Other characters pass through in the smoky haze, a missionary lost in the bottomless need of Asia after her husband’s murder on Luzon, a German contract assassin unsure about his assignment, and a number of Vietnamese who get so tangled in espionage it’s quickly unclear who they’re working for. The quite mad Sgt. Storm, who loses his soul on blood-soaked forays into the jungle with a band of psychotic, scalp-taking GIs, pronounces, “We’re on the cutting edge of reality itself. Right where it turns into a dream.”


This is a novel drunk on the power of language, which is a critic’s way of saying that it’s self-indulgent, madly so. Johnson turns the throttle all the way up, churning through his plot with abandon and enjoying himself way too much to care about who or what gets left behind. It’s a big and encompassing kind of book that gets almost everything right about that particular misbegotten disaster, but never loses sight of its literary aspirations. This may be a Vietnam novel, and it is truly one of the greats, but it is still a novel, the kind where a woman can be described as: “She wasn’t, herself, beautiful. Her moments were beautiful.”


Tree of Smoke wends on and on like a snake through the muddied tributaries of a guerrilla war and international anti-Communist crusade. The sacrifices and moral compromises are always getting bigger, and the rewards infinitely smaller. It finally curls out and gasps to a stop in the cool and quiet Midwest of the early 1980’s where the missionary work continues, this time for Vietnamese refugees when the war is just a memory, hazy but hard to shake. The faint scent of disgust of a purposeless war seems inherited straight from Greene’s view of America’s tragic involvement in Southeast Asia, but the exuberant exhaustion is strictly Johnson.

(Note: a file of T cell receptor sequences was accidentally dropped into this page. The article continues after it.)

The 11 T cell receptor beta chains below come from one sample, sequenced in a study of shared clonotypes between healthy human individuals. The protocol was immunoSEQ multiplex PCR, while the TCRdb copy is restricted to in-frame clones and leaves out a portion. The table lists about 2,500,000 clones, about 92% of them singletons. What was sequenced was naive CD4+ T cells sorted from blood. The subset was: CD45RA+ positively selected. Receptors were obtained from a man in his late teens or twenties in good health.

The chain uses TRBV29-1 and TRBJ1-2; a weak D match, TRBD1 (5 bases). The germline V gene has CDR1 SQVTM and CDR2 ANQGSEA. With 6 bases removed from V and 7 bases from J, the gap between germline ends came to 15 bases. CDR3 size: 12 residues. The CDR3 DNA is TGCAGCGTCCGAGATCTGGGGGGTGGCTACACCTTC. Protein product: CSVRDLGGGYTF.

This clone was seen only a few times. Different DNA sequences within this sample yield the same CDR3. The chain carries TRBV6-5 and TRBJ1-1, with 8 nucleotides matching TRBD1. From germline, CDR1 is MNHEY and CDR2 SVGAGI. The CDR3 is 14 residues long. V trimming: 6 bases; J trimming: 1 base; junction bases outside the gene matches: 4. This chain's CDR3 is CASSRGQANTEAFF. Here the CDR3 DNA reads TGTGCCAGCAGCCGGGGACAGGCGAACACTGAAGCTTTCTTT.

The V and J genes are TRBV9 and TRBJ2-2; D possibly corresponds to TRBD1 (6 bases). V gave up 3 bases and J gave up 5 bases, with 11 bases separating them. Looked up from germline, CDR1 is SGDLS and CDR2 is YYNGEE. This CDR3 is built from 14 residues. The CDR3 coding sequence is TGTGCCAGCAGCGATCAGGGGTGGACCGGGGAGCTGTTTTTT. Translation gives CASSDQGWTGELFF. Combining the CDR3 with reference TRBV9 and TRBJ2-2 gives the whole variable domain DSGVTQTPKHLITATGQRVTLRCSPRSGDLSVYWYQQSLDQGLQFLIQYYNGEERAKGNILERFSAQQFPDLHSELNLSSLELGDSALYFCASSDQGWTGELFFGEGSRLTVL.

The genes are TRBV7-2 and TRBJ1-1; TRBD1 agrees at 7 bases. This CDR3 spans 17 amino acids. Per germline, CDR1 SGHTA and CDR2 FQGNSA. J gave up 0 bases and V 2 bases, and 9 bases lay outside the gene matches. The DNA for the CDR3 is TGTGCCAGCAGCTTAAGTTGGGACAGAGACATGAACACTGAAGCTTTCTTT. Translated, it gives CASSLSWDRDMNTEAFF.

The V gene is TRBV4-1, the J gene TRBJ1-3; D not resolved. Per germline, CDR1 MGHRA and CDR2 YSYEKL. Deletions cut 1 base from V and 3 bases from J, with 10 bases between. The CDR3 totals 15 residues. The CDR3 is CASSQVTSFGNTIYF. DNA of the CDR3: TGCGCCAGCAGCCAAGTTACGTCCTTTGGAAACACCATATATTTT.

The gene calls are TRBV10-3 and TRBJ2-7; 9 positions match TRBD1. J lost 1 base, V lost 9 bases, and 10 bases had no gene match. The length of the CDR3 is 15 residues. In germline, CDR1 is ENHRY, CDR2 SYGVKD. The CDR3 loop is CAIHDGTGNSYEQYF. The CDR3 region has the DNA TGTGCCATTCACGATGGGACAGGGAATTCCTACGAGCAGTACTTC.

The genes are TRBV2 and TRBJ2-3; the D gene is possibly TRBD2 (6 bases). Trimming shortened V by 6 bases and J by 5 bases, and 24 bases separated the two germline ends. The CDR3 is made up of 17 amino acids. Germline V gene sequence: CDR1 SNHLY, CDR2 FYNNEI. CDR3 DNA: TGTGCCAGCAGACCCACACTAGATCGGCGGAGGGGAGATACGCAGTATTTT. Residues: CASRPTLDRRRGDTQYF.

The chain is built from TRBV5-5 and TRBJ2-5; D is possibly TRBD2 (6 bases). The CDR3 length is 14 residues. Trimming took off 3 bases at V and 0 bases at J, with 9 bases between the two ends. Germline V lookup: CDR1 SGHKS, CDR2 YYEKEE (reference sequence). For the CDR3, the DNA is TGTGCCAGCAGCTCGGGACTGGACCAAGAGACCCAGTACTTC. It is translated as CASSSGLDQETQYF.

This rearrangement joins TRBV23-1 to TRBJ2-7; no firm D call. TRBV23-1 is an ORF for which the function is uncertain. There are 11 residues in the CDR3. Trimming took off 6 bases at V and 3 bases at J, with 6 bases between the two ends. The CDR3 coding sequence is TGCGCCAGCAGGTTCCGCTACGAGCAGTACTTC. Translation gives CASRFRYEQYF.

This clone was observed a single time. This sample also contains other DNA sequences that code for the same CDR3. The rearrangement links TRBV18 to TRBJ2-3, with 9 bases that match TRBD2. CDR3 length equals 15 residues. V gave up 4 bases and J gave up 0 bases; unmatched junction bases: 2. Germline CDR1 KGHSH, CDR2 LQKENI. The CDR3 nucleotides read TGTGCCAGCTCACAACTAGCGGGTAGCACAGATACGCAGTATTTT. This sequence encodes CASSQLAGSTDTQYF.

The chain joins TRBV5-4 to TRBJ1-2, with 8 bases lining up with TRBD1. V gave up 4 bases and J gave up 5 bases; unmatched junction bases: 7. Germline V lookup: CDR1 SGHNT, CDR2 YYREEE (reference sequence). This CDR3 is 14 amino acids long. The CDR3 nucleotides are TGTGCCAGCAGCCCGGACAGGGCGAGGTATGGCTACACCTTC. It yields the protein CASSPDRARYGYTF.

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Chris Barsanti is an habitual scrivener on books and film for the lucky readers of PopMatters, Film Journal International, Film Racket, and Publishers Weekly, and has also been published in The Chicago Tribune, The Millions, The Barnes and Noble Review, and The Virginia Quarterly Review. He is a member of the National Book Critics Circle and New York Film Critics Online. His books include Filmology: A Movie-a-Day Guide to the Movies You Need to Know, the Eyes Wide Open annual film guide series, and The Sci-Fi Movie Guide: The Universe of Film from 'Alien' to 'Zardoz'. His writings can be found here.